Baby Fennec Fox at the San Diego Zoo

A three-month-old fennec fox is full of energy and ready to play in the Children's Zoo Nursery at the San Diego Zoo. The young male, who weighs just 1.5 pounds, is in quarantine before training to serve as an animal ambassador for his species.

The nocturnal fox pup has spurts of energy, so animal care staff have been giving him lots of toys and food puzzles to help keep him busy. For example, meal worms are hidden in cardboard boxes or in his sand mound, which encourages the fox to use some of his natural searching and digging behaviors. The fox's favorite toys to play with are small, plush toy mice.

"Fennec foxes are great hunters, and in order to foster those natural behaviors, we will give him some stuffed mice that he'll toss around and pounce on as if he's practicing hunting," said Becky Kier, senior Neonatal Assisted Care Unit keeper at the San Diego Zoo. "In the wild he would normally dig for insects in the sand, so we provide him with something to dig through to encourage that behavior as well."

The fennec fox (Vulpes zerda) is a small nocturnal fox found in the Sahara of North Africa. Its most distinctive feature is unusually large ears. The name “fennec” comes from the Arabic word for fox, and the species name zerda has a Greek origin that refers to its habitat. The fennec is the smallest species of canid in the world; coat, ears and kidney functions have adapted to a high-temperature, low-water, desert environment. In addition, its hearing is sensitive enough to hear prey moving underground.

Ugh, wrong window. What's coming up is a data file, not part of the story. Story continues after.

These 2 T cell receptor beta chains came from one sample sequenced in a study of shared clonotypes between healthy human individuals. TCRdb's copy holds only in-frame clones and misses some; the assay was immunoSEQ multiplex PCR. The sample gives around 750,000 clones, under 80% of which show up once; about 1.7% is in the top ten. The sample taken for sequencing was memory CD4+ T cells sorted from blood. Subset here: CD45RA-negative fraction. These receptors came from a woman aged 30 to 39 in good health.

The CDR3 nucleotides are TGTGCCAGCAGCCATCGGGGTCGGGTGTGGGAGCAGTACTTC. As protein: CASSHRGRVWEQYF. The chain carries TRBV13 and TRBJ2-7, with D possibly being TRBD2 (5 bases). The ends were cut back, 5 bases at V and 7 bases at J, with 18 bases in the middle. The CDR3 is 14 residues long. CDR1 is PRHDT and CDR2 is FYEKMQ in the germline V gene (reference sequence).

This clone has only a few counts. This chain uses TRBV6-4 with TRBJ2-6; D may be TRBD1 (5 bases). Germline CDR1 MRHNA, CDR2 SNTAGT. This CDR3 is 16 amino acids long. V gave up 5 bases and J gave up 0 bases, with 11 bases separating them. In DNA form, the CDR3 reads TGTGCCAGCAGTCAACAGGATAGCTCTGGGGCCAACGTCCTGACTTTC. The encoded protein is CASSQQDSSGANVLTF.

The fennec has a life span of up to 12 years in the wild; its main predators include the caracal and the African varieties of eagle owl. Families of fennecs dig out dens in sand for habitation and protection, which can be as large as 120 m2 (1,292 sq ft) and adjoin the dens of other families. Precise population figures are not known but are estimated from the frequency of sightings; these indicate that the animal is currently not threatened by extinction.

Knowledge of social interactions is limited to information gathered from captive animals. The species is usually assigned to the genus Vulpes; however, this is debated due to differences between the fennec fox and other fox species. The fennec's fur is prized by the indigenous peoples of North Africa, and in some parts of the world, the animal is considered an exotic pet.